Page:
Economy

High import duty impacts gems, jewellery exports in August

Our Bureau Mumbai | Updated on September 13, 2019 Published on September 13, 2019

Drops 14 per cent to $2.84 billion in August 2019.

 

Gems and jewellery exports continued its downtrend registering a fall of 14 per cent in August to $2.84 billion against $3.32 billion logged in the same period last year.

In rupee terms, exports were down 12 per cent to ₹ 20,242 crore (₹ 23,077 crore).

The hike in import duty on cut and polished diamond to 7.5 per cent from 2.5 per cent in the Budget to curb round-tripping has impacted gem and jewellery exports as the industry has to pay high duty to bring back the consignments that have been rejected. Import duty on gold was also hiked to 12.5 per cent from 10 per cent.

Colin Shah, Vice-President, Gem and Jewellery Exports Promotion Council said to be competitive globally the industry needs a reduction in duty on gold and polished diamonds besides ease of doing business on the GST and customs side.

Cut and polished diamond exports plunged 25 per cent last month to $1.64 billion as ($2.18 billion). In rupee terms, it was down 23 per cent to ₹ 11,657 crore (₹ 15,159 crore).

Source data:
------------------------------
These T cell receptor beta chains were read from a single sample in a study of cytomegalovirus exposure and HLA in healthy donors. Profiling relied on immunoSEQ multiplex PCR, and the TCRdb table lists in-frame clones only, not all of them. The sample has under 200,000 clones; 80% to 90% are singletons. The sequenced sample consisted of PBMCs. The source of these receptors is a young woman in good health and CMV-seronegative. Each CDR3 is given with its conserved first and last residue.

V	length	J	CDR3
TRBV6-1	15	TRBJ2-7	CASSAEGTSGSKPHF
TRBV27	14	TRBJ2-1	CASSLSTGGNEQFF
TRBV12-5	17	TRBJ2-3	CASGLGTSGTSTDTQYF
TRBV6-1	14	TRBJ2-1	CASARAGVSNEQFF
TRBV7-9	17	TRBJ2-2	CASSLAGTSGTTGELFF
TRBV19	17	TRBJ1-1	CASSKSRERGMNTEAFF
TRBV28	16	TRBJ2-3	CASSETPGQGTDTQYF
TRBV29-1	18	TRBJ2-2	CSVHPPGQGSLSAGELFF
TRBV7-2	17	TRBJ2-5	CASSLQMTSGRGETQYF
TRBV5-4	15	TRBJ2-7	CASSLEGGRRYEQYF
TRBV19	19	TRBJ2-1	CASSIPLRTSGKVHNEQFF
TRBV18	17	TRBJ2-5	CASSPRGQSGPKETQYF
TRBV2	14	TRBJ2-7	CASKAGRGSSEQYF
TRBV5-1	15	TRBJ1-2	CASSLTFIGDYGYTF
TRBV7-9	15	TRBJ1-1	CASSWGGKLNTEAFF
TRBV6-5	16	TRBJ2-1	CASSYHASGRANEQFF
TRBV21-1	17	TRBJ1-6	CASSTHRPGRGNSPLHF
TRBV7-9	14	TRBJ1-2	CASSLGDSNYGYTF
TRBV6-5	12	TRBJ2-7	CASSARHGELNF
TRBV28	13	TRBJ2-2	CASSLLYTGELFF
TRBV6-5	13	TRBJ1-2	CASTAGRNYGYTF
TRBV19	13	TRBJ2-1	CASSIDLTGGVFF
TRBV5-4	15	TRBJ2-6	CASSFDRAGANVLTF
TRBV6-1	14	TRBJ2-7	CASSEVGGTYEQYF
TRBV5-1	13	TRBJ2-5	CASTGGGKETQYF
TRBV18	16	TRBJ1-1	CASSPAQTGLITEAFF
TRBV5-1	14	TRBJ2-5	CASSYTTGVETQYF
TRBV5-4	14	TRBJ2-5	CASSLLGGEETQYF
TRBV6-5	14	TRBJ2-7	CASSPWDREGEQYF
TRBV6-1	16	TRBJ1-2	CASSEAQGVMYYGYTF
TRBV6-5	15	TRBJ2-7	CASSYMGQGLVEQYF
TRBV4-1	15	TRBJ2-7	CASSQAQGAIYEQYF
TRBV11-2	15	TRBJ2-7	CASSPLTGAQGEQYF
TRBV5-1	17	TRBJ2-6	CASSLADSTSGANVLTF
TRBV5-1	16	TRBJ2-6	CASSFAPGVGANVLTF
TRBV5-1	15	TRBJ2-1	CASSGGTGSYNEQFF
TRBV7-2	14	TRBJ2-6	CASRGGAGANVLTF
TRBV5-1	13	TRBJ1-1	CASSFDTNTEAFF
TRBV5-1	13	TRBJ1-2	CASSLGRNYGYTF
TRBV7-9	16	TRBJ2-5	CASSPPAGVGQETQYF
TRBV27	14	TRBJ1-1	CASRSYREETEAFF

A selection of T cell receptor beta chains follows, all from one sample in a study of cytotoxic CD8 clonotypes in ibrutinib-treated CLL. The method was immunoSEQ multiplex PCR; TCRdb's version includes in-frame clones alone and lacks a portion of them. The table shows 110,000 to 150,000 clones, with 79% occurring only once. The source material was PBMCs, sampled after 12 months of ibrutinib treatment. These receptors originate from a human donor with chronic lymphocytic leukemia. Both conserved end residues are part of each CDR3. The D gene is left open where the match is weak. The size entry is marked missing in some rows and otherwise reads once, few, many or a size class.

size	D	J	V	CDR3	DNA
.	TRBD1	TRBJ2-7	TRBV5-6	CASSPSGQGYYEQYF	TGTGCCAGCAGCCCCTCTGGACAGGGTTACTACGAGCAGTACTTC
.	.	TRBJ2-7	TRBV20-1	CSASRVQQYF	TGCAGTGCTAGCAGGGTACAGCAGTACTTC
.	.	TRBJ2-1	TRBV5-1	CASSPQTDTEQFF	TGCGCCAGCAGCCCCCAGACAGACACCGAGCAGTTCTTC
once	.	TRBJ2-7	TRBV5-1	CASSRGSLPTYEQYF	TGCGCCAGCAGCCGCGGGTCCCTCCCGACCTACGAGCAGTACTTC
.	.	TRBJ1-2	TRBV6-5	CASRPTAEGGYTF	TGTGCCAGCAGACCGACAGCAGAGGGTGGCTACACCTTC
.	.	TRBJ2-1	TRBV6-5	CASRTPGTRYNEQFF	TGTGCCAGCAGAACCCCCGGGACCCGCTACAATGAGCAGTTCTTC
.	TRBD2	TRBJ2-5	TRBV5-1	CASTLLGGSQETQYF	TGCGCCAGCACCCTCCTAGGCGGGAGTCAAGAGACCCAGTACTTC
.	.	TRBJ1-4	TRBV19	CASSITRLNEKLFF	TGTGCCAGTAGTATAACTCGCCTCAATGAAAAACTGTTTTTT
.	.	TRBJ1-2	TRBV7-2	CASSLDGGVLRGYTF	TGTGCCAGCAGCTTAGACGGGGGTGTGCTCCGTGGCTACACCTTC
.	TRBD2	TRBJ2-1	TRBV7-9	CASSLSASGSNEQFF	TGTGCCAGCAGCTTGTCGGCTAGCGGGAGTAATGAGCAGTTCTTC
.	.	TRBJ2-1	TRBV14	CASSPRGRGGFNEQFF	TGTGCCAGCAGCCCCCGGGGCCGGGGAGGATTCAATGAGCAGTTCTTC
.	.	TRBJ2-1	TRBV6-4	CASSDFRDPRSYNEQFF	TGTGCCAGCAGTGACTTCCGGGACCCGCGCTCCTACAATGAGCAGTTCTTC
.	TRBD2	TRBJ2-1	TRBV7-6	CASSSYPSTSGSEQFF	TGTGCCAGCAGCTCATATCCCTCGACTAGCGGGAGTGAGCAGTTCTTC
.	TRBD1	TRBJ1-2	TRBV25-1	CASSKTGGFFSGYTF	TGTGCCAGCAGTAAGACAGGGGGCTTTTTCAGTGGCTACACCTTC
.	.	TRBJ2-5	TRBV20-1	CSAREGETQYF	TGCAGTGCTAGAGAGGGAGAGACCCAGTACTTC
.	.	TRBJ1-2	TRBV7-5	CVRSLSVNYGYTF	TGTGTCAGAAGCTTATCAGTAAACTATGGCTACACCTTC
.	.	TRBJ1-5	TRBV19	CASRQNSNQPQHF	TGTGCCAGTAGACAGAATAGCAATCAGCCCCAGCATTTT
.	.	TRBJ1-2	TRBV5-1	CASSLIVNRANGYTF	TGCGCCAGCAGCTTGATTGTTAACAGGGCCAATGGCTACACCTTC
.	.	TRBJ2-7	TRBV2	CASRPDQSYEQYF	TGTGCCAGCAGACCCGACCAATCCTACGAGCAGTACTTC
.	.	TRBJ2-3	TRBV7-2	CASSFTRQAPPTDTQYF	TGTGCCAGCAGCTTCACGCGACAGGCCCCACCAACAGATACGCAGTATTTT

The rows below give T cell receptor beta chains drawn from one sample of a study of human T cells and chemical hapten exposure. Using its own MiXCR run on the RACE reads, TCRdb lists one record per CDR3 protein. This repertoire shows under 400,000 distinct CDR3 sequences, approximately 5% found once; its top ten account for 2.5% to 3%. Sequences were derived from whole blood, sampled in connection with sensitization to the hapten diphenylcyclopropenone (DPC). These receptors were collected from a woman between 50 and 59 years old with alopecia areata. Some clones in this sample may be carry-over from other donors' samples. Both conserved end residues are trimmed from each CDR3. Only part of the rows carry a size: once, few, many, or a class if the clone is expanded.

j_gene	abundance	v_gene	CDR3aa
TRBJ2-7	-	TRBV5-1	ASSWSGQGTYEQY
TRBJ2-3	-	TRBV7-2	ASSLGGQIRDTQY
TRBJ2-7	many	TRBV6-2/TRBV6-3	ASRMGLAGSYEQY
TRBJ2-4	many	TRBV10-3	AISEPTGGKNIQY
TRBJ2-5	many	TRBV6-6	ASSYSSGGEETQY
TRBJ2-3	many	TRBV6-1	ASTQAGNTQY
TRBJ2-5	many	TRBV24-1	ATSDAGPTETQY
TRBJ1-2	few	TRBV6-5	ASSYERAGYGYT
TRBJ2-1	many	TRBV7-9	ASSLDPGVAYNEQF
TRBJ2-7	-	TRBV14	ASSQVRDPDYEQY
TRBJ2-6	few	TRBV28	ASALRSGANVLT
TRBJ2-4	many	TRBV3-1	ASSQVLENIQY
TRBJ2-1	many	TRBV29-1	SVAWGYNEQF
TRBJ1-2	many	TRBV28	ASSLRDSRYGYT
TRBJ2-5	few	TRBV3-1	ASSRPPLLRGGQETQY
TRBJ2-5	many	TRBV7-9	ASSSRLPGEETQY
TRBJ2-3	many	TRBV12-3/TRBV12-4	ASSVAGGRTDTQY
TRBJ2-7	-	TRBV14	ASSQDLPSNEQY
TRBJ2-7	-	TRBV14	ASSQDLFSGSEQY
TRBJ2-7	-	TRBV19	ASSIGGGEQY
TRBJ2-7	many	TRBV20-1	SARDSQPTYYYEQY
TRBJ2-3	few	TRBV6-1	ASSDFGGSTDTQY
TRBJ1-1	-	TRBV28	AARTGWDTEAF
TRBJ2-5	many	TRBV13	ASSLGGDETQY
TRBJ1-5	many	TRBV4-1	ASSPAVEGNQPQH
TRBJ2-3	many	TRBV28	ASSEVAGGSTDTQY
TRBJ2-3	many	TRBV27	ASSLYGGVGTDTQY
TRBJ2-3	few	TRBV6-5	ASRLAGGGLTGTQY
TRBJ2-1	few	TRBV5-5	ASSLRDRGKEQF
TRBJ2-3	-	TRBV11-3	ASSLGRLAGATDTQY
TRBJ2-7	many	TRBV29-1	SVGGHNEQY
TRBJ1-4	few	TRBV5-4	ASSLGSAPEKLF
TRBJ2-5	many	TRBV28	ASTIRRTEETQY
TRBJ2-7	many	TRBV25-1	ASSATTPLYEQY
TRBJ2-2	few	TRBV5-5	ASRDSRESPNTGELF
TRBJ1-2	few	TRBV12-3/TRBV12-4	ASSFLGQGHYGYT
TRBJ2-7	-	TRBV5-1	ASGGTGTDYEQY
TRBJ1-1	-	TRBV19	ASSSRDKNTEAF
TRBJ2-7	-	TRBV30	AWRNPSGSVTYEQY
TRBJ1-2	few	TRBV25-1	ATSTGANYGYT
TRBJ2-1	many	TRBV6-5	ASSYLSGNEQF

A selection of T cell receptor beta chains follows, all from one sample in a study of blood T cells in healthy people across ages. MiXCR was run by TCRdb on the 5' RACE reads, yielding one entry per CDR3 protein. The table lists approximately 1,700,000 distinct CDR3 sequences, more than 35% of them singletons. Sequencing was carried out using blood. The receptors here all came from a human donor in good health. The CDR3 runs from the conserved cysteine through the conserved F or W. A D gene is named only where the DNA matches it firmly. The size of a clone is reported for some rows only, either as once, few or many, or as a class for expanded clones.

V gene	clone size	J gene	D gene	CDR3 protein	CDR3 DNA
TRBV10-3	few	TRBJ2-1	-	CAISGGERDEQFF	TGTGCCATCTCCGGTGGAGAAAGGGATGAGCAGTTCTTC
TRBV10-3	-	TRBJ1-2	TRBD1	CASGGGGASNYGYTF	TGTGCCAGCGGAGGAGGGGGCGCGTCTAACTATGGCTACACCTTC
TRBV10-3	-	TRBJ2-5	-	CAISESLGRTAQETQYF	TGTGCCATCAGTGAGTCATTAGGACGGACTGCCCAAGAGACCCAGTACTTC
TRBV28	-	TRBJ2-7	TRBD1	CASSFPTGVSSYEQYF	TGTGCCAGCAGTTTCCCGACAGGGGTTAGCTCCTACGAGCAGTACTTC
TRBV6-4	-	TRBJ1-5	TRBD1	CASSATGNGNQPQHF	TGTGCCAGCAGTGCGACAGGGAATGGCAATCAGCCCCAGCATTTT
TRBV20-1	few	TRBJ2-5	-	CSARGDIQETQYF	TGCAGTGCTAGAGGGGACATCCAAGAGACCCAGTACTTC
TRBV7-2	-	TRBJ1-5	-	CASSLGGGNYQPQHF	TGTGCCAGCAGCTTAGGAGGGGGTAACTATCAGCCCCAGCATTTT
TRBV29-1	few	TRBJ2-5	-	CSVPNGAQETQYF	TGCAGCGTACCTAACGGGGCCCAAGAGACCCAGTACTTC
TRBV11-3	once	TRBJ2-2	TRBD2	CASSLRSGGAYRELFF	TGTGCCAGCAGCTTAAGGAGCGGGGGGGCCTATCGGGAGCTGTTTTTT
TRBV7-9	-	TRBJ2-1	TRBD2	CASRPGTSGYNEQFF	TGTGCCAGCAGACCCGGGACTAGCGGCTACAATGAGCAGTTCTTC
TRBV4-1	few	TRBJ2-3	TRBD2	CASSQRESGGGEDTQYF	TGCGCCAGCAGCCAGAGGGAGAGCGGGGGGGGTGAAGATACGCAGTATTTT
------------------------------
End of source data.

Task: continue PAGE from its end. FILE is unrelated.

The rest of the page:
However, gold jewellery exports jumped six per cent in August to $911 million ($863 million).

Depressing fiscal

In first five months of this fiscal, overall exports were down nine per cent to $15.33 billion ($16.84 billion) while in rupee terms it declined 6 per cent to ₹ 1.07 lakh crore (₹ 1.14 lakh crore).

Cut and polished diamond were down 19 per cent to $8.34 billion ($10.30 billion) between April and August.

In rupee terms, cut and polished diamond exports were down 17 per cent in the last five months to ₹ 58,178 crore (₹ 69,907 crore).

Gold jewellery exports dipped 4 per cent to $5.02 billion ($5.24 billion) in the same period and dipped two per cent in rupee terms to ₹ 34 983 crore (₹ 35,544 crore).

Silver jewellery export was up by 83 per cent to $437 million ($131 million) between April and August.

Shah said the industry, which took 50 years to build its global leadership, is in a state of turmoil today. This is due to the unfavourable perception of bankers and government about trade due to the wrongdoings of a few, he said.

"The more time we take to rectify the mistakes, the greater is our loss to countries such as Thailand and Vietnam. We cannot possibly be world leaders in exports with such a high duty structure and taxation regime," he added.

The industry has represented the concerns and is optimistic of getting some relief soon given the fact that it is a huge foreign exchange earner, said Shah.

Published on September 13, 2019
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